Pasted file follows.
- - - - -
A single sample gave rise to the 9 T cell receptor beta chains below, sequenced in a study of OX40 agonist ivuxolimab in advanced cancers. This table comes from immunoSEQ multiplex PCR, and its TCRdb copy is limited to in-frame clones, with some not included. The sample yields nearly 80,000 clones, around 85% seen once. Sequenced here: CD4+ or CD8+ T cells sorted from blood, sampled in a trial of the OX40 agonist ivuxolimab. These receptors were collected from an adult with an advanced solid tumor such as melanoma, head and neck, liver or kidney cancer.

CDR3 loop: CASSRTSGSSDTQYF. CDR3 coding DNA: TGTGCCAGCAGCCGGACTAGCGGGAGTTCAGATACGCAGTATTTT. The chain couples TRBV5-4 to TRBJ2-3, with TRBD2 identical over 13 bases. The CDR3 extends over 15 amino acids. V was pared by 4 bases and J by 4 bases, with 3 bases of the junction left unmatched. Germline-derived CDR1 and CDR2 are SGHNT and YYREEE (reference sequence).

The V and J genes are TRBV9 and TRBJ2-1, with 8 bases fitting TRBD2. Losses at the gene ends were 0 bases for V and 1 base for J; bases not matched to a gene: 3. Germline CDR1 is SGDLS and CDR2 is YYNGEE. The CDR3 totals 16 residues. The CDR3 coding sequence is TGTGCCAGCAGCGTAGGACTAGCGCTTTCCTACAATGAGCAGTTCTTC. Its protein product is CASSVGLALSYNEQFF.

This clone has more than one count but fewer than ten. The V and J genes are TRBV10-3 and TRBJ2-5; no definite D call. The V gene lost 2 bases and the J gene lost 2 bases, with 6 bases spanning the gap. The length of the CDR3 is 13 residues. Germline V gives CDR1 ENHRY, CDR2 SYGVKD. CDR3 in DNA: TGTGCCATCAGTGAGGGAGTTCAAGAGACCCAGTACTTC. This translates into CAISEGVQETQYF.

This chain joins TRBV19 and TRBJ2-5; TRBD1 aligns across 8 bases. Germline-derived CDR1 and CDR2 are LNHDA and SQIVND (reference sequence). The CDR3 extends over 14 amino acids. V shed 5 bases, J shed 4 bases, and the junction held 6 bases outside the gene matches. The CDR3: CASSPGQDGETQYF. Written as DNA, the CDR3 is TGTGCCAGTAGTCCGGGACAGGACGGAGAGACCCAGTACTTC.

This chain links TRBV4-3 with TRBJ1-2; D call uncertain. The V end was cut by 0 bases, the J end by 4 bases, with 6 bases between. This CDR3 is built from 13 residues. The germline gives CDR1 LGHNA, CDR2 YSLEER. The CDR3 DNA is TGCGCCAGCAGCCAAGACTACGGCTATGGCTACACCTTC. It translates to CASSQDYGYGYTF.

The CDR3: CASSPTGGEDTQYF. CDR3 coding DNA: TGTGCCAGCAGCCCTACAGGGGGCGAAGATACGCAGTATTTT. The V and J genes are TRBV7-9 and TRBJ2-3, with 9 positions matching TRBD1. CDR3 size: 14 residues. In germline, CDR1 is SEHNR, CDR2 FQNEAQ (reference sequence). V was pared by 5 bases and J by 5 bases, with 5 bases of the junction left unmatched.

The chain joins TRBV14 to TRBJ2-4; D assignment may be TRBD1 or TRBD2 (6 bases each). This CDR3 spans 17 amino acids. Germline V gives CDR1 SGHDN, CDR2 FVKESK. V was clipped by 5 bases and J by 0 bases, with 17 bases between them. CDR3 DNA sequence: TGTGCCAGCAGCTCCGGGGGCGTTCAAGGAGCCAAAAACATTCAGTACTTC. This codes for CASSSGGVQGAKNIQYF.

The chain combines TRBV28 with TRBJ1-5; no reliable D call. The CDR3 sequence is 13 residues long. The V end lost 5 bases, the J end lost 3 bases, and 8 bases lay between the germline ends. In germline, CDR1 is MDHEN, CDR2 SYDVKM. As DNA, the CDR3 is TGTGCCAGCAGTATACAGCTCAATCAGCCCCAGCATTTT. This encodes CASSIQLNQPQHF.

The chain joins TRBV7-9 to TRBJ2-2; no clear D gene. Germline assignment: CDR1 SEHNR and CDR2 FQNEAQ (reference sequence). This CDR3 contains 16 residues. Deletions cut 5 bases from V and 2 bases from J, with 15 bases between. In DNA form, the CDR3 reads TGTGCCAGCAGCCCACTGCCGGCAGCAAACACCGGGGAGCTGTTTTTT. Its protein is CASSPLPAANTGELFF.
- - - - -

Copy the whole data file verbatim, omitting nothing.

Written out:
A single sample gave rise to the 9 T cell receptor beta chains below, sequenced in a study of OX40 agonist ivuxolimab in advanced cancers. This table comes from immunoSEQ multiplex PCR, and its TCRdb copy is limited to in-frame clones, with some not included. The sample yields nearly 80,000 clones, around 85% seen once. Sequenced here: CD4+ or CD8+ T cells sorted from blood, sampled in a trial of the OX40 agonist ivuxolimab. These receptors were collected from an adult with an advanced solid tumor such as melanoma, head and neck, liver or kidney cancer.

CDR3 loop: CASSRTSGSSDTQYF. CDR3 coding DNA: TGTGCCAGCAGCCGGACTAGCGGGAGTTCAGATACGCAGTATTTT. The chain couples TRBV5-4 to TRBJ2-3, with TRBD2 identical over 13 bases. The CDR3 extends over 15 amino acids. V was pared by 4 bases and J by 4 bases, with 3 bases of the junction left unmatched. Germline-derived CDR1 and CDR2 are SGHNT and YYREEE (reference sequence).

The V and J genes are TRBV9 and TRBJ2-1, with 8 bases fitting TRBD2. Losses at the gene ends were 0 bases for V and 1 base for J; bases not matched to a gene: 3. Germline CDR1 is SGDLS and CDR2 is YYNGEE. The CDR3 totals 16 residues. The CDR3 coding sequence is TGTGCCAGCAGCGTAGGACTAGCGCTTTCCTACAATGAGCAGTTCTTC. Its protein product is CASSVGLALSYNEQFF.

This clone has more than one count but fewer than ten. The V and J genes are TRBV10-3 and TRBJ2-5; no definite D call. The V gene lost 2 bases and the J gene lost 2 bases, with 6 bases spanning the gap. The length of the CDR3 is 13 residues. Germline V gives CDR1 ENHRY, CDR2 SYGVKD. CDR3 in DNA: TGTGCCATCAGTGAGGGAGTTCAAGAGACCCAGTACTTC. This translates into CAISEGVQETQYF.

This chain joins TRBV19 and TRBJ2-5; TRBD1 aligns across 8 bases. Germline-derived CDR1 and CDR2 are LNHDA and SQIVND (reference sequence). The CDR3 extends over 14 amino acids. V shed 5 bases, J shed 4 bases, and the junction held 6 bases outside the gene matches. The CDR3: CASSPGQDGETQYF. Written as DNA, the CDR3 is TGTGCCAGTAGTCCGGGACAGGACGGAGAGACCCAGTACTTC.

This chain links TRBV4-3 with TRBJ1-2; D call uncertain. The V end was cut by 0 bases, the J end by 4 bases, with 6 bases between. This CDR3 is built from 13 residues. The germline gives CDR1 LGHNA, CDR2 YSLEER. The CDR3 DNA is TGCGCCAGCAGCCAAGACTACGGCTATGGCTACACCTTC. It translates to CASSQDYGYGYTF.

The CDR3: CASSPTGGEDTQYF. CDR3 coding DNA: TGTGCCAGCAGCCCTACAGGGGGCGAAGATACGCAGTATTTT. The V and J genes are TRBV7-9 and TRBJ2-3, with 9 positions matching TRBD1. CDR3 size: 14 residues. In germline, CDR1 is SEHNR, CDR2 FQNEAQ (reference sequence). V was pared by 5 bases and J by 5 bases, with 5 bases of the junction left unmatched.

The chain joins TRBV14 to TRBJ2-4; D assignment may be TRBD1 or TRBD2 (6 bases each). This CDR3 spans 17 amino acids. Germline V gives CDR1 SGHDN, CDR2 FVKESK. V was clipped by 5 bases and J by 0 bases, with 17 bases between them. CDR3 DNA sequence: TGTGCCAGCAGCTCCGGGGGCGTTCAAGGAGCCAAAAACATTCAGTACTTC. This codes for CASSSGGVQGAKNIQYF.

The chain combines TRBV28 with TRBJ1-5; no reliable D call. The CDR3 sequence is 13 residues long. The V end lost 5 bases, the J end lost 3 bases, and 8 bases lay between the germline ends. In germline, CDR1 is MDHEN, CDR2 SYDVKM. As DNA, the CDR3 is TGTGCCAGCAGTATACAGCTCAATCAGCCCCAGCATTTT. This encodes CASSIQLNQPQHF.

The chain joins TRBV7-9 to TRBJ2-2; no clear D gene. Germline assignment: CDR1 SEHNR and CDR2 FQNEAQ (reference sequence). This CDR3 contains 16 residues. Deletions cut 5 bases from V and 2 bases from J, with 15 bases between. In DNA form, the CDR3 reads TGTGCCAGCAGCCCACTGCCGGCAGCAAACACCGGGGAGCTGTTTTTT. Its protein is CASSPLPAANTGELFF.